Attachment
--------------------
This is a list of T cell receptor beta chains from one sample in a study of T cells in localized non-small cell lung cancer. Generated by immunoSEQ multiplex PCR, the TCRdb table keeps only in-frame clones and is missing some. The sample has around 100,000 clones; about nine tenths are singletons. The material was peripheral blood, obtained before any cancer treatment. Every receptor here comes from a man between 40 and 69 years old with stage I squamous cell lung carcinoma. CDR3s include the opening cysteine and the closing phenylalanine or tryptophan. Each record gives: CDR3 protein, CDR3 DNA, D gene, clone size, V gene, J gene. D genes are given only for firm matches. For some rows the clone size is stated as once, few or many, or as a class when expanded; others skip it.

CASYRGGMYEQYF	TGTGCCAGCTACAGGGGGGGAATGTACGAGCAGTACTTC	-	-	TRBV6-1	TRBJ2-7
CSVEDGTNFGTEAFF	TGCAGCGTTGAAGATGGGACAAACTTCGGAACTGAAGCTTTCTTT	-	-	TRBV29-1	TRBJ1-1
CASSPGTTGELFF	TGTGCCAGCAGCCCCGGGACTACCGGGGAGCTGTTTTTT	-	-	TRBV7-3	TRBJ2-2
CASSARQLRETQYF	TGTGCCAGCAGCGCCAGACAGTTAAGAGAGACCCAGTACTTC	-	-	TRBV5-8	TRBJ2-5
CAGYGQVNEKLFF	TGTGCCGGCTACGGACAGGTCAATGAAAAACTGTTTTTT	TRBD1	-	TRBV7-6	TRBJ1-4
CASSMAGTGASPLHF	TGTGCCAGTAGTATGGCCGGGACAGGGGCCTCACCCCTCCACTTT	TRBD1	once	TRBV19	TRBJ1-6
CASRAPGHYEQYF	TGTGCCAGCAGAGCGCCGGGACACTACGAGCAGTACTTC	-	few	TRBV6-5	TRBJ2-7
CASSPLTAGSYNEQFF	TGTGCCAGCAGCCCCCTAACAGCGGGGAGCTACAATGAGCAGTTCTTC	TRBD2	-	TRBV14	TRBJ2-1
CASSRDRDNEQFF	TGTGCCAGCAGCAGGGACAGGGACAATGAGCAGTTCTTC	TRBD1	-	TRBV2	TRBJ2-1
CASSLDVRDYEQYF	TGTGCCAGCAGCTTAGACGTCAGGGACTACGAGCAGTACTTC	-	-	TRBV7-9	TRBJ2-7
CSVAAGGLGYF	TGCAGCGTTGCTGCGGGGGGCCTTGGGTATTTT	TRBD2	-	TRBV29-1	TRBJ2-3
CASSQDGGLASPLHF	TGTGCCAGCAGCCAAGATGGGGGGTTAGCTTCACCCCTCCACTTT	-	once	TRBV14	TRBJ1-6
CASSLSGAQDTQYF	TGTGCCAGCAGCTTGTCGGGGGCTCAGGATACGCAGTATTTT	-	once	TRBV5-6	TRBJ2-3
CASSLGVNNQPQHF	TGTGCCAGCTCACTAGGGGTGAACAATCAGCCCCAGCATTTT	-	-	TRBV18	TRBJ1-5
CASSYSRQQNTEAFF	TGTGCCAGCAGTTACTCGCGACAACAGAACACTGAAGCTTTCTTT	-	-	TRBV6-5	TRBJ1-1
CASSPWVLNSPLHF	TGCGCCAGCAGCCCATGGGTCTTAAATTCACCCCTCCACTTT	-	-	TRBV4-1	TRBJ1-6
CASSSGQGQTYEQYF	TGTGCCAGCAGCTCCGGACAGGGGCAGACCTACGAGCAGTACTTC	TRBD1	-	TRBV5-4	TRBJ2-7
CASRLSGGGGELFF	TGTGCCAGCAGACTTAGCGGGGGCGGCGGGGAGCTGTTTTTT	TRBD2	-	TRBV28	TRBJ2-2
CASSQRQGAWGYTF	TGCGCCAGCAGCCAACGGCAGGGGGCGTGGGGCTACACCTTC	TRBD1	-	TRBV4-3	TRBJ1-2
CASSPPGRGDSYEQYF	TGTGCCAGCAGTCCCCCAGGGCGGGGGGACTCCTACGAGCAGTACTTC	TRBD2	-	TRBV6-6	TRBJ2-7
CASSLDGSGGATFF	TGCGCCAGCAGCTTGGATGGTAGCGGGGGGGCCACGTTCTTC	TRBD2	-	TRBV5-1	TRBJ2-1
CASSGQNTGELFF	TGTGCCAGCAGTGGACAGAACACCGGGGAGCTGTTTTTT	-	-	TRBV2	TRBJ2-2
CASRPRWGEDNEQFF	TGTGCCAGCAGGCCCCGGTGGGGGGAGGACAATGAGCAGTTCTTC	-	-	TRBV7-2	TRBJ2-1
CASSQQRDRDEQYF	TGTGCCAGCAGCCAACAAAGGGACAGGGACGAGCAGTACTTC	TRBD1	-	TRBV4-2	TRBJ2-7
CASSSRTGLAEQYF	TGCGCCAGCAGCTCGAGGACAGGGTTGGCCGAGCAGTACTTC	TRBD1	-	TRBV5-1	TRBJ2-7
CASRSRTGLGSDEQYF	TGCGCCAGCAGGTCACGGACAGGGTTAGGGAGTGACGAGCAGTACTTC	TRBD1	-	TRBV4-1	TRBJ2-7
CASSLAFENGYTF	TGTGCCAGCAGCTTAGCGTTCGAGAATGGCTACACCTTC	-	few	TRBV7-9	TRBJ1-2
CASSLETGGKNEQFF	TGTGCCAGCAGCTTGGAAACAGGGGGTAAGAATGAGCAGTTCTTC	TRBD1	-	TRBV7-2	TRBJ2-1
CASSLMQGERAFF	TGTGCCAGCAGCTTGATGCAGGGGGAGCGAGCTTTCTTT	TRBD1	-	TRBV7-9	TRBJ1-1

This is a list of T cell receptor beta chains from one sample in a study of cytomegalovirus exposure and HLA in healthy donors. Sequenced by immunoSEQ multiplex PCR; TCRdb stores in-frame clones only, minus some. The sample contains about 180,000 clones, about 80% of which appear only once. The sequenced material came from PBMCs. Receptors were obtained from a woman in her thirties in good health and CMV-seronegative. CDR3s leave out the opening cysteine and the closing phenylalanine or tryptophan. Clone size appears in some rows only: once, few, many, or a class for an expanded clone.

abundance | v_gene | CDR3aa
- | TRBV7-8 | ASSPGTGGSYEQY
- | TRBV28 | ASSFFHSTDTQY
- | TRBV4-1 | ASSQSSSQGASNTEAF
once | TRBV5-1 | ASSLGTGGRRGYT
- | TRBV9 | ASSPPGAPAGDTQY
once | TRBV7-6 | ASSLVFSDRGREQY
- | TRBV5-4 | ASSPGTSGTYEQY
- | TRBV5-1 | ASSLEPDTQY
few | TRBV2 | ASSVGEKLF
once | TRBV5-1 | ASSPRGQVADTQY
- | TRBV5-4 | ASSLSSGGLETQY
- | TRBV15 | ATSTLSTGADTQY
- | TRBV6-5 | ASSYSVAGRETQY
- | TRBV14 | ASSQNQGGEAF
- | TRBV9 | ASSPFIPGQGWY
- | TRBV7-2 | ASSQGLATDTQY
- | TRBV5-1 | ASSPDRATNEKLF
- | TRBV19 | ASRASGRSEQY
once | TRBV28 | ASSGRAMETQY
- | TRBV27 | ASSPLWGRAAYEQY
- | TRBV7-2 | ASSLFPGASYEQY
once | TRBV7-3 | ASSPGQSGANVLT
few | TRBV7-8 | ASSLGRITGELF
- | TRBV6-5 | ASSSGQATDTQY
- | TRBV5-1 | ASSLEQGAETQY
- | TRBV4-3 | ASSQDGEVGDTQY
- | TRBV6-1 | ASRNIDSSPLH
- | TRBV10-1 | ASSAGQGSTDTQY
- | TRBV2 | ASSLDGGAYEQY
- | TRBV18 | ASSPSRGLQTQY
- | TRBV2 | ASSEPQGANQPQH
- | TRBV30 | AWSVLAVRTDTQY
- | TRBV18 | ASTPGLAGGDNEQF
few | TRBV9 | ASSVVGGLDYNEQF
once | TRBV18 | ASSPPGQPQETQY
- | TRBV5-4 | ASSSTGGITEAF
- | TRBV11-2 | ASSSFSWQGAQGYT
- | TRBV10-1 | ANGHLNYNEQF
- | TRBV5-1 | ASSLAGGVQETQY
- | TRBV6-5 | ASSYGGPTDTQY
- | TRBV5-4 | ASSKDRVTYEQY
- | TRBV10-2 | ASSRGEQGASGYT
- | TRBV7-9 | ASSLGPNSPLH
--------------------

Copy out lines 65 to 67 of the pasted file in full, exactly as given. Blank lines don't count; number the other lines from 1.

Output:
- | TRBV18 | ASTPGLAGGDNEQF
few | TRBV9 | ASSVVGGLDYNEQF
once | TRBV18 | ASSPPGQPQETQY